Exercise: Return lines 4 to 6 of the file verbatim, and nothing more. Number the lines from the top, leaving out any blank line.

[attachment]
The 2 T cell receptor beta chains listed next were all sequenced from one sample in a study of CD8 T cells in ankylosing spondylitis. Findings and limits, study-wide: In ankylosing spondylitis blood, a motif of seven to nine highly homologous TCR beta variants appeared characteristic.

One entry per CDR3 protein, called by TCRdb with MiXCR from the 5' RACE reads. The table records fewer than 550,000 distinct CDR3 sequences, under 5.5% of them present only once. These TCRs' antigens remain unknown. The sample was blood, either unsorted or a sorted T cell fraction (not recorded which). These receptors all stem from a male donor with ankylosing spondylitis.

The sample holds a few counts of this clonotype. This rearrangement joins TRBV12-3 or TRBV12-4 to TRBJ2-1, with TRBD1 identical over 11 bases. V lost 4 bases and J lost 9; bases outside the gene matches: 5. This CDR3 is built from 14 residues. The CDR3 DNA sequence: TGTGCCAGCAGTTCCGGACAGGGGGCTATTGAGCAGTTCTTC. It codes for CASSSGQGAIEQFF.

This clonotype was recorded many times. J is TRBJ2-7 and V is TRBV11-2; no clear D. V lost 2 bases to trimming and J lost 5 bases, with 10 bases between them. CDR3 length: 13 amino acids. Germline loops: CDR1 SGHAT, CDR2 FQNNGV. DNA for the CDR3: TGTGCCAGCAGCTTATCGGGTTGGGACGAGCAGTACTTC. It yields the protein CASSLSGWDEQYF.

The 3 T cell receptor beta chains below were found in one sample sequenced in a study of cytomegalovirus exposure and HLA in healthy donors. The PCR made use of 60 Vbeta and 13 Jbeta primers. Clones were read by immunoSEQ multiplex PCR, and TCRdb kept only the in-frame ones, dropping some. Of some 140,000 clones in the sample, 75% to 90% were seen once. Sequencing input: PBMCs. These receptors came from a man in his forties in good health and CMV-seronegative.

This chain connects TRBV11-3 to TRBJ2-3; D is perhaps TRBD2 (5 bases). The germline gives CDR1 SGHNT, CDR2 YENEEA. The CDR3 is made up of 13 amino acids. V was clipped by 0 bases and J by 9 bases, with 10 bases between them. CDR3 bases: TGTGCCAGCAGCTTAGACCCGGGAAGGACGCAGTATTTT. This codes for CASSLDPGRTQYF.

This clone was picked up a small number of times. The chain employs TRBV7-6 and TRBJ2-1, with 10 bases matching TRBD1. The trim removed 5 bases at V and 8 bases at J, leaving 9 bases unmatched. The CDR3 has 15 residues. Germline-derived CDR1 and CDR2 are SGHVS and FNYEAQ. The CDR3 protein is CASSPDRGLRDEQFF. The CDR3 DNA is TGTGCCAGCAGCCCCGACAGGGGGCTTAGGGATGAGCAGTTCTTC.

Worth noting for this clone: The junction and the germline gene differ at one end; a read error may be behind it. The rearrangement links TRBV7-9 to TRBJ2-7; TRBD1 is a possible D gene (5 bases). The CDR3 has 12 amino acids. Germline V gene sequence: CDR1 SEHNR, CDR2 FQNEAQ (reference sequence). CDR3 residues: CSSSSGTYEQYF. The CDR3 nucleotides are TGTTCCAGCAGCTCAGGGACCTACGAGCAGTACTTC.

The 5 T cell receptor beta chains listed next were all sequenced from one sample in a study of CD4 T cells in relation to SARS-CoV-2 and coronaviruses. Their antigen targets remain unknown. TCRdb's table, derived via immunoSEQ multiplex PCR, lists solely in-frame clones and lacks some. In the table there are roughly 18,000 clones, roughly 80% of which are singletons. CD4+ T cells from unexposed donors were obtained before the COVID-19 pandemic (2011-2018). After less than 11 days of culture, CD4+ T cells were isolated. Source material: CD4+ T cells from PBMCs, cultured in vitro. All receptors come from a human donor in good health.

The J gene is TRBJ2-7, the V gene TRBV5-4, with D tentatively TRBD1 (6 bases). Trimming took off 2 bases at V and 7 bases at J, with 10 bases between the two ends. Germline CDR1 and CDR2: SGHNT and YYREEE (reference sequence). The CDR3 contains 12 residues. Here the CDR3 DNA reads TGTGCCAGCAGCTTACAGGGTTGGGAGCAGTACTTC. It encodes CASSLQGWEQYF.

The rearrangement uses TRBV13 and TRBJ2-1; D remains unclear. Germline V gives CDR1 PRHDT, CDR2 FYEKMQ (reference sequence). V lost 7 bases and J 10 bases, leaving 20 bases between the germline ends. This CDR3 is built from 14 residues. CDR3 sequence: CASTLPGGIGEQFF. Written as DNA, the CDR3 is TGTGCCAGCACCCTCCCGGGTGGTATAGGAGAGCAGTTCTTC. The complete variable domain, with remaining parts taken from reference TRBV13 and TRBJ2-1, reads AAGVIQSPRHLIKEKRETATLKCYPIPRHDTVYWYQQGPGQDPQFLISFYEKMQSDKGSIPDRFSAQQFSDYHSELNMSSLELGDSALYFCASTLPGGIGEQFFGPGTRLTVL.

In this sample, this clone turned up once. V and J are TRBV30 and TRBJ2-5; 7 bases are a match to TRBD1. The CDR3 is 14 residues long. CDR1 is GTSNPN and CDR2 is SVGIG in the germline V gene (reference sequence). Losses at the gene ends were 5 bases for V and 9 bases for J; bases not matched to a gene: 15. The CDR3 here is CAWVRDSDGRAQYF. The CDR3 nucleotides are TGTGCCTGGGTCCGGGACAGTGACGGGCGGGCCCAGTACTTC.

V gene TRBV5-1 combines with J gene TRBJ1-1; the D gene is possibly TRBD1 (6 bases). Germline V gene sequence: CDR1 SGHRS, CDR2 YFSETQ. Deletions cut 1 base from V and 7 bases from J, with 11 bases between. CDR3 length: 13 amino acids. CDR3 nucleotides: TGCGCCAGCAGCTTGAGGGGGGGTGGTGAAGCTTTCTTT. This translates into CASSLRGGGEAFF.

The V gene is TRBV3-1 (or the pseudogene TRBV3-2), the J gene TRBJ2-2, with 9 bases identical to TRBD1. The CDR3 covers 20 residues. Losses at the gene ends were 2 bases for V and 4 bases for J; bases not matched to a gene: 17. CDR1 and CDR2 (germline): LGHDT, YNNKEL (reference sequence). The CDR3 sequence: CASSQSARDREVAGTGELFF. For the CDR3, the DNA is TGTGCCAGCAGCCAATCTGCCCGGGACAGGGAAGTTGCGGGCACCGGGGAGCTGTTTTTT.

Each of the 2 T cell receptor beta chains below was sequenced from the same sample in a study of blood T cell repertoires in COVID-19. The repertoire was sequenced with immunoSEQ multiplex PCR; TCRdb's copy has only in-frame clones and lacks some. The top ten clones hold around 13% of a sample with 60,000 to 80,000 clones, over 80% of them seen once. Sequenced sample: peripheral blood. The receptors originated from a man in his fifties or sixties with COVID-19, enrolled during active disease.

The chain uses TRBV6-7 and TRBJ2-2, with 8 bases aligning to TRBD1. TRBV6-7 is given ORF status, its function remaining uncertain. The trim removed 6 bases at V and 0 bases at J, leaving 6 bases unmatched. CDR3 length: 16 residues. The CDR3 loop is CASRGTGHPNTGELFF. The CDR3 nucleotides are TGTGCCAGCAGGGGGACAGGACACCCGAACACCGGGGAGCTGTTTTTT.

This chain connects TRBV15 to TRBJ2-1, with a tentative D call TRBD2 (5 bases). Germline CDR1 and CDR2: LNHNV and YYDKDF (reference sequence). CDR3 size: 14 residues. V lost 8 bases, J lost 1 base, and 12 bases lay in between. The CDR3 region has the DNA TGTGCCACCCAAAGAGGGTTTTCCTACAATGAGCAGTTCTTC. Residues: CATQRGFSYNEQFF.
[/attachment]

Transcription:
This clonotype was recorded many times. J is TRBJ2-7 and V is TRBV11-2; no clear D. V lost 2 bases to trimming and J lost 5 bases, with 10 bases between them. CDR3 length: 13 amino acids. Germline loops: CDR1 SGHAT, CDR2 FQNNGV. DNA for the CDR3: TGTGCCAGCAGCTTATCGGGTTGGGACGAGCAGTACTTC. It yields the protein CASSLSGWDEQYF.

The 3 T cell receptor beta chains below were found in one sample sequenced in a study of cytomegalovirus exposure and HLA in healthy donors. The PCR made use of 60 Vbeta and 13 Jbeta primers. Clones were read by immunoSEQ multiplex PCR, and TCRdb kept only the in-frame ones, dropping some. Of some 140,000 clones in the sample, 75% to 90% were seen once. Sequencing input: PBMCs. These receptors came from a man in his forties in good health and CMV-seronegative.

This chain connects TRBV11-3 to TRBJ2-3; D is perhaps TRBD2 (5 bases). The germline gives CDR1 SGHNT, CDR2 YENEEA. The CDR3 is made up of 13 amino acids. V was clipped by 0 bases and J by 9 bases, with 10 bases between them. CDR3 bases: TGTGCCAGCAGCTTAGACCCGGGAAGGACGCAGTATTTT. This codes for CASSLDPGRTQYF.